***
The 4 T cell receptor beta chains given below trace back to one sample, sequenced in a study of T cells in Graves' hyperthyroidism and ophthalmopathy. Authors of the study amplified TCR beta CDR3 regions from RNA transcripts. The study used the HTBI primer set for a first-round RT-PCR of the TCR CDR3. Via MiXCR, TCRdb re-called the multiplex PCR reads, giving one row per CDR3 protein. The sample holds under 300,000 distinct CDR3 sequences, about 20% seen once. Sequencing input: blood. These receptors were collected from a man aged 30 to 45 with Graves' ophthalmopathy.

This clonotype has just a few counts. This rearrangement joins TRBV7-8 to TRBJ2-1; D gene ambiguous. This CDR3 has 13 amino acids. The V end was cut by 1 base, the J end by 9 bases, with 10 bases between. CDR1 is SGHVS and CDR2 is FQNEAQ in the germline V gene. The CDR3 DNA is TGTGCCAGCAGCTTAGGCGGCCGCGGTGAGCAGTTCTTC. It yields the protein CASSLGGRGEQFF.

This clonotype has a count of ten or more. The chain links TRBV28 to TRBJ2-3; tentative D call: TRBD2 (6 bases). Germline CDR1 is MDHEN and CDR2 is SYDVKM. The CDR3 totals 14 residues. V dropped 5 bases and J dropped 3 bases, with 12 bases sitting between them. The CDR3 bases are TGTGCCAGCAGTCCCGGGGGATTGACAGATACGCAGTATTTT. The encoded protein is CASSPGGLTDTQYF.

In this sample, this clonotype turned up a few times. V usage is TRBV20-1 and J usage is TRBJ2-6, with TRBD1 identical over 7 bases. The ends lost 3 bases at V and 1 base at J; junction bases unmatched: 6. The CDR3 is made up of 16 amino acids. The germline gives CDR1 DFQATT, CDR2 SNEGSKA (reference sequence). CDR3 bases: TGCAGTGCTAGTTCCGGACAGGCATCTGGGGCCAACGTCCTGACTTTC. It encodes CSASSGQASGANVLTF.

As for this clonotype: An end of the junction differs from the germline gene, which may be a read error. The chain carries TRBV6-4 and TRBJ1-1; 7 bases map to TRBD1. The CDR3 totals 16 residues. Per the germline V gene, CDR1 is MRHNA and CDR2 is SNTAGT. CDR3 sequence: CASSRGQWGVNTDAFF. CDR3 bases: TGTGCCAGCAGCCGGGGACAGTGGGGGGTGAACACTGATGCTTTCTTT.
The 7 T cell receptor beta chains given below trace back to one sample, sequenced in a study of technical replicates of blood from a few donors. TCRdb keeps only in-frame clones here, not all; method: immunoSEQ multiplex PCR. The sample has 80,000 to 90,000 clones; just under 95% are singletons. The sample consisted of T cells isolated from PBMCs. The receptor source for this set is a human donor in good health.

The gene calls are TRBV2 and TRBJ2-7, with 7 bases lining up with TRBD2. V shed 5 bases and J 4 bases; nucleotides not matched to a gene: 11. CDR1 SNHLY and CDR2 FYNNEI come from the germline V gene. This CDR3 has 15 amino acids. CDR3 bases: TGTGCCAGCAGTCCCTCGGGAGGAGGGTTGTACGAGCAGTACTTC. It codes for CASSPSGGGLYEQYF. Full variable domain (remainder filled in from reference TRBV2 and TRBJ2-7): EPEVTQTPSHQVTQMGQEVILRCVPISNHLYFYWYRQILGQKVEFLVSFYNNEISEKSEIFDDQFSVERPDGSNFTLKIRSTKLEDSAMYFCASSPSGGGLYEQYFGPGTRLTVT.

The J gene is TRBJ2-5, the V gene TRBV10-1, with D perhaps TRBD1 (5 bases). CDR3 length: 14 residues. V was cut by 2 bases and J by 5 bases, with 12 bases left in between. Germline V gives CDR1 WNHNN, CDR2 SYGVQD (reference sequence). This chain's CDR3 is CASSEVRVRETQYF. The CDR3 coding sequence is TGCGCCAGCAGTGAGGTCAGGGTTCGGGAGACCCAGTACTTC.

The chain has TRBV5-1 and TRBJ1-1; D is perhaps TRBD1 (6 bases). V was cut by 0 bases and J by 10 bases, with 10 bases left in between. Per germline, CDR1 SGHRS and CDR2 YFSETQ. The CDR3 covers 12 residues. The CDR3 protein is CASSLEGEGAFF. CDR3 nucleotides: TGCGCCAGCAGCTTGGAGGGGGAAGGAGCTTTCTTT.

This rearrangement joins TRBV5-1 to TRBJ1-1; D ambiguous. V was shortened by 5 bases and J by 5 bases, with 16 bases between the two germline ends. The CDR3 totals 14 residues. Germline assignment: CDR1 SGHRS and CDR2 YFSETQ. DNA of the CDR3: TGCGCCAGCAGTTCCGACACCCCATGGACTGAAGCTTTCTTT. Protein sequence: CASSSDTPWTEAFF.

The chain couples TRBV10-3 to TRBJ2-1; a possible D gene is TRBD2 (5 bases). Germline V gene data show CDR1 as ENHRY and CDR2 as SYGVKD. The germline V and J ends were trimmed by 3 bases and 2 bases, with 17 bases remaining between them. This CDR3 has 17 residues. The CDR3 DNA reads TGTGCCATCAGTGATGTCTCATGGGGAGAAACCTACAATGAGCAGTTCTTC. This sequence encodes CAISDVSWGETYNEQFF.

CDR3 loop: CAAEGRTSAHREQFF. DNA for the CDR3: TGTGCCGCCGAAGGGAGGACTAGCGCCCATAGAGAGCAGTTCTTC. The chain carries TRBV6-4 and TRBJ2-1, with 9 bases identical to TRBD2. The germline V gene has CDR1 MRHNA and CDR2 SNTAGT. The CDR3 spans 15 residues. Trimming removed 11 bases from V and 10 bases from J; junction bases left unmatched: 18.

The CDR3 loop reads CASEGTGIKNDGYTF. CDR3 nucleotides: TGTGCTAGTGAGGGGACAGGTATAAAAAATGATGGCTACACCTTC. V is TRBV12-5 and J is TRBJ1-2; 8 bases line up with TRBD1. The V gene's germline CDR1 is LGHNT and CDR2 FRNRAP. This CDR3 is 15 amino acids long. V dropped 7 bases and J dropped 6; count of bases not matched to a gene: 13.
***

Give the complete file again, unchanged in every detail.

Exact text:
The 4 T cell receptor beta chains given below trace back to one sample, sequenced in a study of T cells in Graves' hyperthyroidism and ophthalmopathy. Authors of the study amplified TCR beta CDR3 regions from RNA transcripts. The study used the HTBI primer set for a first-round RT-PCR of the TCR CDR3. Via MiXCR, TCRdb re-called the multiplex PCR reads, giving one row per CDR3 protein. The sample holds under 300,000 distinct CDR3 sequences, about 20% seen once. Sequencing input: blood. These receptors were collected from a man aged 30 to 45 with Graves' ophthalmopathy.

This clonotype has just a few counts. This rearrangement joins TRBV7-8 to TRBJ2-1; D gene ambiguous. This CDR3 has 13 amino acids. The V end was cut by 1 base, the J end by 9 bases, with 10 bases between. CDR1 is SGHVS and CDR2 is FQNEAQ in the germline V gene. The CDR3 DNA is TGTGCCAGCAGCTTAGGCGGCCGCGGTGAGCAGTTCTTC. It yields the protein CASSLGGRGEQFF.

This clonotype has a count of ten or more. The chain links TRBV28 to TRBJ2-3; tentative D call: TRBD2 (6 bases). Germline CDR1 is MDHEN and CDR2 is SYDVKM. The CDR3 totals 14 residues. V dropped 5 bases and J dropped 3 bases, with 12 bases sitting between them. The CDR3 bases are TGTGCCAGCAGTCCCGGGGGATTGACAGATACGCAGTATTTT. The encoded protein is CASSPGGLTDTQYF.

In this sample, this clonotype turned up a few times. V usage is TRBV20-1 and J usage is TRBJ2-6, with TRBD1 identical over 7 bases. The ends lost 3 bases at V and 1 base at J; junction bases unmatched: 6. The CDR3 is made up of 16 amino acids. The germline gives CDR1 DFQATT, CDR2 SNEGSKA (reference sequence). CDR3 bases: TGCAGTGCTAGTTCCGGACAGGCATCTGGGGCCAACGTCCTGACTTTC. It encodes CSASSGQASGANVLTF.

As for this clonotype: An end of the junction differs from the germline gene, which may be a read error. The chain carries TRBV6-4 and TRBJ1-1; 7 bases map to TRBD1. The CDR3 totals 16 residues. Per the germline V gene, CDR1 is MRHNA and CDR2 is SNTAGT. CDR3 sequence: CASSRGQWGVNTDAFF. CDR3 bases: TGTGCCAGCAGCCGGGGACAGTGGGGGGTGAACACTGATGCTTTCTTT.
The 7 T cell receptor beta chains given below trace back to one sample, sequenced in a study of technical replicates of blood from a few donors. TCRdb keeps only in-frame clones here, not all; method: immunoSEQ multiplex PCR. The sample has 80,000 to 90,000 clones; just under 95% are singletons. The sample consisted of T cells isolated from PBMCs. The receptor source for this set is a human donor in good health.

The gene calls are TRBV2 and TRBJ2-7, with 7 bases lining up with TRBD2. V shed 5 bases and J 4 bases; nucleotides not matched to a gene: 11. CDR1 SNHLY and CDR2 FYNNEI come from the germline V gene. This CDR3 has 15 amino acids. CDR3 bases: TGTGCCAGCAGTCCCTCGGGAGGAGGGTTGTACGAGCAGTACTTC. It codes for CASSPSGGGLYEQYF. Full variable domain (remainder filled in from reference TRBV2 and TRBJ2-7): EPEVTQTPSHQVTQMGQEVILRCVPISNHLYFYWYRQILGQKVEFLVSFYNNEISEKSEIFDDQFSVERPDGSNFTLKIRSTKLEDSAMYFCASSPSGGGLYEQYFGPGTRLTVT.

The J gene is TRBJ2-5, the V gene TRBV10-1, with D perhaps TRBD1 (5 bases). CDR3 length: 14 residues. V was cut by 2 bases and J by 5 bases, with 12 bases left in between. Germline V gives CDR1 WNHNN, CDR2 SYGVQD (reference sequence). This chain's CDR3 is CASSEVRVRETQYF. The CDR3 coding sequence is TGCGCCAGCAGTGAGGTCAGGGTTCGGGAGACCCAGTACTTC.

The chain has TRBV5-1 and TRBJ1-1; D is perhaps TRBD1 (6 bases). V was cut by 0 bases and J by 10 bases, with 10 bases left in between. Per germline, CDR1 SGHRS and CDR2 YFSETQ. The CDR3 covers 12 residues. The CDR3 protein is CASSLEGEGAFF. CDR3 nucleotides: TGCGCCAGCAGCTTGGAGGGGGAAGGAGCTTTCTTT.

This rearrangement joins TRBV5-1 to TRBJ1-1; D ambiguous. V was shortened by 5 bases and J by 5 bases, with 16 bases between the two germline ends. The CDR3 totals 14 residues. Germline assignment: CDR1 SGHRS and CDR2 YFSETQ. DNA of the CDR3: TGCGCCAGCAGTTCCGACACCCCATGGACTGAAGCTTTCTTT. Protein sequence: CASSSDTPWTEAFF.

The chain couples TRBV10-3 to TRBJ2-1; a possible D gene is TRBD2 (5 bases). Germline V gene data show CDR1 as ENHRY and CDR2 as SYGVKD. The germline V and J ends were trimmed by 3 bases and 2 bases, with 17 bases remaining between them. This CDR3 has 17 residues. The CDR3 DNA reads TGTGCCATCAGTGATGTCTCATGGGGAGAAACCTACAATGAGCAGTTCTTC. This sequence encodes CAISDVSWGETYNEQFF.

CDR3 loop: CAAEGRTSAHREQFF. DNA for the CDR3: TGTGCCGCCGAAGGGAGGACTAGCGCCCATAGAGAGCAGTTCTTC. The chain carries TRBV6-4 and TRBJ2-1, with 9 bases identical to TRBD2. The germline V gene has CDR1 MRHNA and CDR2 SNTAGT. The CDR3 spans 15 residues. Trimming removed 11 bases from V and 10 bases from J; junction bases left unmatched: 18.

The CDR3 loop reads CASEGTGIKNDGYTF. CDR3 nucleotides: TGTGCTAGTGAGGGGACAGGTATAAAAAATGATGGCTACACCTTC. V is TRBV12-5 and J is TRBJ1-2; 8 bases line up with TRBD1. The V gene's germline CDR1 is LGHNT and CDR2 FRNRAP. This CDR3 is 15 amino acids long. V dropped 7 bases and J dropped 6; count of bases not matched to a gene: 13.